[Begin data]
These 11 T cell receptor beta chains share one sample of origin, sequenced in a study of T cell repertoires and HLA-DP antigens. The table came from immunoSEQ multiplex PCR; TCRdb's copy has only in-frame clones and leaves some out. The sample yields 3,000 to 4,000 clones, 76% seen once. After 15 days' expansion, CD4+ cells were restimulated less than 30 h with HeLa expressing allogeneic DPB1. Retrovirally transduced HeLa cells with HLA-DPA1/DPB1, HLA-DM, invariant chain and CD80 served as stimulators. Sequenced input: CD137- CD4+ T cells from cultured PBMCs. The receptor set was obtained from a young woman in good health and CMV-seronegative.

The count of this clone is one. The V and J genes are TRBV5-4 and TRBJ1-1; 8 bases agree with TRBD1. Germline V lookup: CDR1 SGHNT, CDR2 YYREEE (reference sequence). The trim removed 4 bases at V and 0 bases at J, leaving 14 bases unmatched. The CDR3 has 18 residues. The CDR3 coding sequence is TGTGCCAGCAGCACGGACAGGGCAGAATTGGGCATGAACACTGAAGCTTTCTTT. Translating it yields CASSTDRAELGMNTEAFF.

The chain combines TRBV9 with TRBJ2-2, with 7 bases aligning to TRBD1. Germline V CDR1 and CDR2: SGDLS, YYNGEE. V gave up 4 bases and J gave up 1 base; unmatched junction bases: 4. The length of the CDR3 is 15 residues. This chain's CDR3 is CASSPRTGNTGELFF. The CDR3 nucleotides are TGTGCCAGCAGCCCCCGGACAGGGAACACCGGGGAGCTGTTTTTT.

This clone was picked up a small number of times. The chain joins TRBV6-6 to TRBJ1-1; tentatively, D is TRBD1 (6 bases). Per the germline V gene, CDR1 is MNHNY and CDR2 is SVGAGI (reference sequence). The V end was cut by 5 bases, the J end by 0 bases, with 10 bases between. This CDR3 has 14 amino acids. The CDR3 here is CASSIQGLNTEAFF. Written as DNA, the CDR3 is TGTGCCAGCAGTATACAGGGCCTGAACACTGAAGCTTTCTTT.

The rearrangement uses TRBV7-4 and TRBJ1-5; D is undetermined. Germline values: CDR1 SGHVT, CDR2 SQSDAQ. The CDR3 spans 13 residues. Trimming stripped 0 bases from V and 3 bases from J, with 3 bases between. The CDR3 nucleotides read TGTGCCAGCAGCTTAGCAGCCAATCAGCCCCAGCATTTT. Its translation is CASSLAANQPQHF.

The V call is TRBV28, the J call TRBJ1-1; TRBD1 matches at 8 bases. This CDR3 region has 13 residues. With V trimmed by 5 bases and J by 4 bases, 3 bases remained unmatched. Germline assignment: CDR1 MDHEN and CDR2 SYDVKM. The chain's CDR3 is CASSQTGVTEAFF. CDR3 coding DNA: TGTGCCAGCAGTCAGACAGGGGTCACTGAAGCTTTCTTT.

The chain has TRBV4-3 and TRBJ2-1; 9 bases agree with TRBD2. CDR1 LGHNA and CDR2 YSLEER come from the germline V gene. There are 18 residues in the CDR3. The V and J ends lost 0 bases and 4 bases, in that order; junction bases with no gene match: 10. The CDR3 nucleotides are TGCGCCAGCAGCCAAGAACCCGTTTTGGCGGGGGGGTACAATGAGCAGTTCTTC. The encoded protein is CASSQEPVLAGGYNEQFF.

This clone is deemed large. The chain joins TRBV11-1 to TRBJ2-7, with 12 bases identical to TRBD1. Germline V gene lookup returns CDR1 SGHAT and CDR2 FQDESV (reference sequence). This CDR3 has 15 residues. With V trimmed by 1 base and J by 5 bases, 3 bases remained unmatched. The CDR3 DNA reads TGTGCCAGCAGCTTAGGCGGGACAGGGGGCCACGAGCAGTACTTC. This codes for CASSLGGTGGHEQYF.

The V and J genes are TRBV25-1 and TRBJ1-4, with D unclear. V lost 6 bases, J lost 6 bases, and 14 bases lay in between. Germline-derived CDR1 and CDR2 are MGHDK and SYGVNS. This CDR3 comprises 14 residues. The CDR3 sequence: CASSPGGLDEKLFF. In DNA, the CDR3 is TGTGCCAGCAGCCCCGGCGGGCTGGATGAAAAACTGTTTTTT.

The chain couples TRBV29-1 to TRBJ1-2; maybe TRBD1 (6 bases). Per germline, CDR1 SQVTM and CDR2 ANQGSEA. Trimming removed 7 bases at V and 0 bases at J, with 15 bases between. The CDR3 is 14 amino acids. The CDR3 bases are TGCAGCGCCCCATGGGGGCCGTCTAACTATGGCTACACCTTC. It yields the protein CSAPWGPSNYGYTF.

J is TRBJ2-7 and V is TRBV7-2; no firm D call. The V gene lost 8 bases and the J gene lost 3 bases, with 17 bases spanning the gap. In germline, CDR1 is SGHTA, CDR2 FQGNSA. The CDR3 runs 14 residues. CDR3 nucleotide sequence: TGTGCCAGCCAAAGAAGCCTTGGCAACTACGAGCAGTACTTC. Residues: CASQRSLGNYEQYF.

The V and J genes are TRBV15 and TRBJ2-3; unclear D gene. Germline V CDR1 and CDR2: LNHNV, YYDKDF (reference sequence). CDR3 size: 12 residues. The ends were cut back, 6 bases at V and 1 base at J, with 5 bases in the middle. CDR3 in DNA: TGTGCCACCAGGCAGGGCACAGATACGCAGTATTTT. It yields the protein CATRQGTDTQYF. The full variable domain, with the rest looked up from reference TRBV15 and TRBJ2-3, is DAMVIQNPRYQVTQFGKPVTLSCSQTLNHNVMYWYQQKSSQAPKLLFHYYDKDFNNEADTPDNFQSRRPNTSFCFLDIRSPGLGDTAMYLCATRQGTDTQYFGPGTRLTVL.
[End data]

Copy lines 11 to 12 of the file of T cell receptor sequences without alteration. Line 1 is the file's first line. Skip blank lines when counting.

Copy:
J is TRBJ2-7 and V is TRBV7-2; no firm D call. The V gene lost 8 bases and the J gene lost 3 bases, with 17 bases spanning the gap. In germline, CDR1 is SGHTA, CDR2 FQGNSA. The CDR3 runs 14 residues. CDR3 nucleotide sequence: TGTGCCAGCCAAAGAAGCCTTGGCAACTACGAGCAGTACTTC. Residues: CASQRSLGNYEQYF.

The V and J genes are TRBV15 and TRBJ2-3; unclear D gene. Germline V CDR1 and CDR2: LNHNV, YYDKDF (reference sequence). CDR3 size: 12 residues. The ends were cut back, 6 bases at V and 1 base at J, with 5 bases in the middle. CDR3 in DNA: TGTGCCACCAGGCAGGGCACAGATACGCAGTATTTT. It yields the protein CATRQGTDTQYF. The full variable domain, with the rest looked up from reference TRBV15 and TRBJ2-3, is DAMVIQNPRYQVTQFGKPVTLSCSQTLNHNVMYWYQQKSSQAPKLLFHYYDKDFNNEADTPDNFQSRRPNTSFCFLDIRSPGLGDTAMYLCATRQGTDTQYFGPGTRLTVL.